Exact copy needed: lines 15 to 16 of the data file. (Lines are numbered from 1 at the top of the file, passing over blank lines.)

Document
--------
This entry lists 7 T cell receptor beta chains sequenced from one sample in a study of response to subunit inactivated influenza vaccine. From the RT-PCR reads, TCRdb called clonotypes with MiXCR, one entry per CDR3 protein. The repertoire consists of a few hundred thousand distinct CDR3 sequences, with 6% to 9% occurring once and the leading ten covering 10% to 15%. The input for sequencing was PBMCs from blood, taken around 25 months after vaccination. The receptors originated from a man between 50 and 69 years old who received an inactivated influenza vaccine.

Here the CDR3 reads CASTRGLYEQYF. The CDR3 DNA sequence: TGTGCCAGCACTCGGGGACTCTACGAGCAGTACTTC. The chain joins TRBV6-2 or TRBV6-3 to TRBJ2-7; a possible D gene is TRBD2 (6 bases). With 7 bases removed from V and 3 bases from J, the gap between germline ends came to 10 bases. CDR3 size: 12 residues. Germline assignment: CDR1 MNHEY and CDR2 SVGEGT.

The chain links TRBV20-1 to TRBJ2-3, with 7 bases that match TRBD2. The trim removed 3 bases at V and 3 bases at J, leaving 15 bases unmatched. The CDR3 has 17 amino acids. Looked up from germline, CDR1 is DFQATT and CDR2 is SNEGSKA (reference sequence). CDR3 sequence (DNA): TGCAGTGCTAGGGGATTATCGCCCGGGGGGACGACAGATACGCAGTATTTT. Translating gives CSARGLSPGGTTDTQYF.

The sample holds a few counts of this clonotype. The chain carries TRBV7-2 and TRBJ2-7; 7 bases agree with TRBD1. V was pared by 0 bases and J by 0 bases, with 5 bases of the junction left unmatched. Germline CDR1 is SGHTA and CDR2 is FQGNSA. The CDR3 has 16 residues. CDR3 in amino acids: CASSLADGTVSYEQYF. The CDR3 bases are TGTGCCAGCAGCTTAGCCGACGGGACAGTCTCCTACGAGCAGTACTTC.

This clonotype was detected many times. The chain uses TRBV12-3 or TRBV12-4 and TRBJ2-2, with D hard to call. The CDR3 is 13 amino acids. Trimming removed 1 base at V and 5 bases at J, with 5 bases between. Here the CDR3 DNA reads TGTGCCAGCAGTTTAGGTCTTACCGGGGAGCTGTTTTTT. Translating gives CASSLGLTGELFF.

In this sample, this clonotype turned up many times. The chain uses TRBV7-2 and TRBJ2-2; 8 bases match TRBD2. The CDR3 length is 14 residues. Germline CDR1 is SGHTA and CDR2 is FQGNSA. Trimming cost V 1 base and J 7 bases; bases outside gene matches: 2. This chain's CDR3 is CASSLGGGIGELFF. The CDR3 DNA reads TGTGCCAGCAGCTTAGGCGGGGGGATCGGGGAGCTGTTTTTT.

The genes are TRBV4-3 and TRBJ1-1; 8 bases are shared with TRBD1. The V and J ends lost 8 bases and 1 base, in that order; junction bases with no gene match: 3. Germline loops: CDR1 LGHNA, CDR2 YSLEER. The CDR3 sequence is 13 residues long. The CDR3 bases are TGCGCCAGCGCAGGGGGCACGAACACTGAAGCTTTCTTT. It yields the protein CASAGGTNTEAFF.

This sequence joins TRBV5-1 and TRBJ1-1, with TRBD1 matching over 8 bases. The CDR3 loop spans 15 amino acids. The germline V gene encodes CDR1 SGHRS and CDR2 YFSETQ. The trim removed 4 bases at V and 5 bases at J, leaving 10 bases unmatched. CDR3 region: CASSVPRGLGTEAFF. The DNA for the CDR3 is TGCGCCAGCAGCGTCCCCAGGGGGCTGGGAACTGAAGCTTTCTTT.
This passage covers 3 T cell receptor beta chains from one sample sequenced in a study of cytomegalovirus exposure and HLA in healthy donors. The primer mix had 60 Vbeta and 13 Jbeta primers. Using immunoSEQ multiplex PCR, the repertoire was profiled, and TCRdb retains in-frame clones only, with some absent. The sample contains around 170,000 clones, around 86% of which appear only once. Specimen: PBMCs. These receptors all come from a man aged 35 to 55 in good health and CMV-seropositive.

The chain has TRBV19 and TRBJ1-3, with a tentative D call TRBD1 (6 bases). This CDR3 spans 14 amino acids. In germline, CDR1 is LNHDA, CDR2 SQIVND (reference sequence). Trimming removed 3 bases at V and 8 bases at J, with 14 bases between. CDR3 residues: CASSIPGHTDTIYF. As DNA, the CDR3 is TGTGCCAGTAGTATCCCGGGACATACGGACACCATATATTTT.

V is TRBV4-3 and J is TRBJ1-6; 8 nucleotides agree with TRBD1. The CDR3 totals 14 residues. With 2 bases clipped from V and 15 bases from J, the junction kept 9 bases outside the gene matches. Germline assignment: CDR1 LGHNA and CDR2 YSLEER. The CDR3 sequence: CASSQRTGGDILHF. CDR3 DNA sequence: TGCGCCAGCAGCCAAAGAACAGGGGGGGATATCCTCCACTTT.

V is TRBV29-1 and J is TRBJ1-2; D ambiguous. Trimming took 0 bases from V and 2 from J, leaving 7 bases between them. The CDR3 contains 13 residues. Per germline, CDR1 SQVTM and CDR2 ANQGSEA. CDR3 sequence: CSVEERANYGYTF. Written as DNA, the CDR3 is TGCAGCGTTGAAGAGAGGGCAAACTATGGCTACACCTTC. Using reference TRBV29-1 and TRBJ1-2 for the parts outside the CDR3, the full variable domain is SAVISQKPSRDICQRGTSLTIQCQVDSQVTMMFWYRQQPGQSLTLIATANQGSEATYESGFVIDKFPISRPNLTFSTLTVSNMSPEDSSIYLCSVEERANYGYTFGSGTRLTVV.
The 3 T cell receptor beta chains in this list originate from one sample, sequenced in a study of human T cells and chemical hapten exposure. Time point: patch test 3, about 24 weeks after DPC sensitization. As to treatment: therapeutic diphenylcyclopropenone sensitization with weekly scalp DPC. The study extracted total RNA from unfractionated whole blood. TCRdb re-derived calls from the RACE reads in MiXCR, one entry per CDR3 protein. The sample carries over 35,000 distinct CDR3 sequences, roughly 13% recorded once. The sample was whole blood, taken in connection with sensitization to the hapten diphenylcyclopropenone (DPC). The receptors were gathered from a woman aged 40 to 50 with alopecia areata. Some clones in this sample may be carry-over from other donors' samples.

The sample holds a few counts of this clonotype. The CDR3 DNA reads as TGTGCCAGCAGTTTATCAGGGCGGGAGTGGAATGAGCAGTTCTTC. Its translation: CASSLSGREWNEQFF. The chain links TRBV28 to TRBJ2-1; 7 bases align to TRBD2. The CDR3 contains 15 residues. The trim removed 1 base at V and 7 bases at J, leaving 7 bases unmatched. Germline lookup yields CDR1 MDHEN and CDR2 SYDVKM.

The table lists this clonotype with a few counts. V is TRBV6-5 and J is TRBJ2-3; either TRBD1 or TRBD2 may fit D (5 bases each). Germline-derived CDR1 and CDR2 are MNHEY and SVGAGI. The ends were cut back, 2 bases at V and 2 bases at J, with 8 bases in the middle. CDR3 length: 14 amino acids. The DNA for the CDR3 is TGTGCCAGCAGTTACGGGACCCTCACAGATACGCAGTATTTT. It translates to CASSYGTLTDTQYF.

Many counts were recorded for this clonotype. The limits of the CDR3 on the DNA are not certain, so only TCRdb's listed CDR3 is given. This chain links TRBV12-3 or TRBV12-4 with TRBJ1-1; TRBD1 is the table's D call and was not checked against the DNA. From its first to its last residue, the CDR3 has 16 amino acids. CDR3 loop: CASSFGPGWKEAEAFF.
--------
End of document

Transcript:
The table lists this clonotype with a few counts. V is TRBV6-5 and J is TRBJ2-3; either TRBD1 or TRBD2 may fit D (5 bases each). Germline-derived CDR1 and CDR2 are MNHEY and SVGAGI. The ends were cut back, 2 bases at V and 2 bases at J, with 8 bases in the middle. CDR3 length: 14 amino acids. The DNA for the CDR3 is TGTGCCAGCAGTTACGGGACCCTCACAGATACGCAGTATTTT. It translates to CASSYGTLTDTQYF.

Many counts were recorded for this clonotype. The limits of the CDR3 on the DNA are not certain, so only TCRdb's listed CDR3 is given. This chain links TRBV12-3 or TRBV12-4 with TRBJ1-1; TRBD1 is the table's D call and was not checked against the DNA. From its first to its last residue, the CDR3 has 16 amino acids. CDR3 loop: CASSFGPGWKEAEAFF.